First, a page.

Here's what is really great about this book:
01) The authors are connected, admired, and conversant with the great minds of Silicon Valley (Eric Schmidt offers a very strong blurb) and even more importantly, this book both represents the best from those minds, and has clearly had as positive effect in getting this particular meme ("intelligent governance") considered.
02) The authors force attention to a fundamental flawed premise in the West, that any form of democracy (even if corrupted beyond recognition) is preferable to any form of dictatorship (the authors refer to China as a mandarinate). As someone who grew up in Singapore and has the deepest admiration for Minister-Mentor Lee Kuan Yew and the professionalism of the Government of Singapore (it employed my step-mother from New Zealand for many years, ultimately as head of the Department of English), I am among the first to suggest that the West falls short, but I would point to Singapore and the Nordics and BENELUX as my preferred alternative, not just hybrid, but rooted in ethical evidence-based decision-making. I would also note that the West has actively supported 40 of 42 dictators for the last fifty years -- integrity is NOT a strong suit for our so-called Western democracies.
03) The book is strongest -- no doubt as the publisher and the authors intended -- in relation to the impact of social networks as feedback loops helpful to governments, whether democratic or mandarinate, that are capable of LISTENING. Chapter 4, "The New Challenges of Governmance," is certainly suitable as a stand-alone assigned reading. The authors are heavily reliant on David Brin (I am a fan of his) but distressingly oblivious to Howard Rheingold, Tom Atlee, Jim Rough, Harrison Owen, and a host of others that have spent -- primed by Stewart Brand -- decades thinking about deliberation and consensus-building. Having said that by way of balance, this chapter strikes me as the heart of the book, and it gets high marks for pointing out that Google and all other options today are not facilitative of deliberative dialog.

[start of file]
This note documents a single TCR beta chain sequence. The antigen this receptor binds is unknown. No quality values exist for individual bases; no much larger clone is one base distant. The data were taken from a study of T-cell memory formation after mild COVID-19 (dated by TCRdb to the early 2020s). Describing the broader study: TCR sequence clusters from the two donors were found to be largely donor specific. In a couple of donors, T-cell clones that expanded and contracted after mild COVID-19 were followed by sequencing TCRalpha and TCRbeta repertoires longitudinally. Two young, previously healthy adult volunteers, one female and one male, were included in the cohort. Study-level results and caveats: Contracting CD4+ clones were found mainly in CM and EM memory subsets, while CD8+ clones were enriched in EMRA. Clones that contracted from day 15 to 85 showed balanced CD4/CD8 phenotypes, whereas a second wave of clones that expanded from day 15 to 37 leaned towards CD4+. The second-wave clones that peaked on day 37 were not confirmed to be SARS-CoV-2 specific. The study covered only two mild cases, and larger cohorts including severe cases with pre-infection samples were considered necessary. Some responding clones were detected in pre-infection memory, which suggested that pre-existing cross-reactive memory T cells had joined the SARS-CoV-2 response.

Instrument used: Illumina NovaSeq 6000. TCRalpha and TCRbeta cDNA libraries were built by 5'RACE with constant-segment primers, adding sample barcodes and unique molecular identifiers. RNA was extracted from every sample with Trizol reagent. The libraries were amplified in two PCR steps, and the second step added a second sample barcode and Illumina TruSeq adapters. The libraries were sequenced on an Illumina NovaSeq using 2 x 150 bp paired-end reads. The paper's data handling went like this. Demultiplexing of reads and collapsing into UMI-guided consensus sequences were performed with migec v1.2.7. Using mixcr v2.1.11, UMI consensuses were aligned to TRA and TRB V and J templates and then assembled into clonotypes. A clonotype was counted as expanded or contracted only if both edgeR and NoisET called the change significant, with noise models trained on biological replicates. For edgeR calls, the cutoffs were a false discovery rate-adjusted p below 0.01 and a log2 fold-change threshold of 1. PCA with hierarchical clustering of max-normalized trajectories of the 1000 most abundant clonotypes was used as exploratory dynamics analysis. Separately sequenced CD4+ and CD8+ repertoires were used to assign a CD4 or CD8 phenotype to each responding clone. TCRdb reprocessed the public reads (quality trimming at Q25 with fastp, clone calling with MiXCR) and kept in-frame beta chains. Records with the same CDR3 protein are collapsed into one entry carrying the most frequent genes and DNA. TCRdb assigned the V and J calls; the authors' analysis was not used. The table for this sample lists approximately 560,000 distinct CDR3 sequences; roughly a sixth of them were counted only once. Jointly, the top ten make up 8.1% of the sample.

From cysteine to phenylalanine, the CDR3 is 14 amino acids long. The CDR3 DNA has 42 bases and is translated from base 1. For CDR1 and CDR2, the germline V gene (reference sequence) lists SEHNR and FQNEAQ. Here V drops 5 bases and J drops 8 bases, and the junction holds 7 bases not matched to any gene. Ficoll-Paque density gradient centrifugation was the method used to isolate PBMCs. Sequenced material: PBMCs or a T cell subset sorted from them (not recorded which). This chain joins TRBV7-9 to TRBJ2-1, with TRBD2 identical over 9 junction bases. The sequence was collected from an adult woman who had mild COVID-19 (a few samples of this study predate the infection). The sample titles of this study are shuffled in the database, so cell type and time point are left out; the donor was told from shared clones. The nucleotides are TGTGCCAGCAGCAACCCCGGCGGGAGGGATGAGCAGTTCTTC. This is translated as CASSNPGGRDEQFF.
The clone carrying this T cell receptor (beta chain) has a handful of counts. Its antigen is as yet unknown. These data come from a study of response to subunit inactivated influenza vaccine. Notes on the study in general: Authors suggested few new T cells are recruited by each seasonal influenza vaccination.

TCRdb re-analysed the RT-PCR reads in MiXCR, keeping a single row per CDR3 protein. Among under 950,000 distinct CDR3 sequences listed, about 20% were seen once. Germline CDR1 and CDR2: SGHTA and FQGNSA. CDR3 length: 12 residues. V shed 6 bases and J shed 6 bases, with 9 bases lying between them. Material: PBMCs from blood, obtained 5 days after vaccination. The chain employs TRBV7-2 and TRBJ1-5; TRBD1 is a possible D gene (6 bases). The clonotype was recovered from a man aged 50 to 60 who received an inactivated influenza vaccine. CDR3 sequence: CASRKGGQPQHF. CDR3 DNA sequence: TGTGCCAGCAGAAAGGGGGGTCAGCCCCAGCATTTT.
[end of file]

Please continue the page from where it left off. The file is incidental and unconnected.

The focus on mega-cities is all too short, and I would be very glad to see the authors combine my critical comments on what is missing, with a deeper focus on mega-cities, and do a second book, but this time comparing a city in Brazil, one in China, one in India, and one one in Russia.
Chapter 5, "Intelligent Governance," is naturally central to the book,and the central paragraph may be this one: "In practice this means that decision-making power must be decentralized as much as possible to communities of active citizens in the domains of their competence. In short, it must devolve and involve beyond the old systems of a mass public choosing distant rulers in periodic one-person-one-vote elections where their voice doesn't matter. An `intelligent electorate' is part and parcel of a knowledgeable democracy."
In the absence of specifics (the ten high level threats, the twelve core policy areas) this chapter does not have a chance to really explore how intelligent goverance might work, for example, in relation to managing water across all boundaries. The authors assume that citizens will either be informed (educated), or will drop out and accept not having a voice. This is certainly worthy of greater discussion -- Will Durant and others emphasize that the ONE thing a legitimate government MUST do if it is to be effective is to EDUCATE their population. There is also the matter of collective intelligence, wisdom of the crowds, and dignity -- EVERYONE -- regardless of status or education -- has a vital contribution to make to any self-governance deliberation.
I realize as this point that the book merits a second and third reading -- I am not extracting all of the value on the first go-around. The section on "Scaling Governance" is for me the crux of the matter. The authors try to hard to "rationalize" who should participate where, in part because they do not seem to have an appreciation for Open Space and all the other opens. Certainly I agree with their point that "one size does not fit all," but I also believe that government will scale easily if it is truly transparent, truthful, and committed to trust as the intangible value that optimizes wealth creation.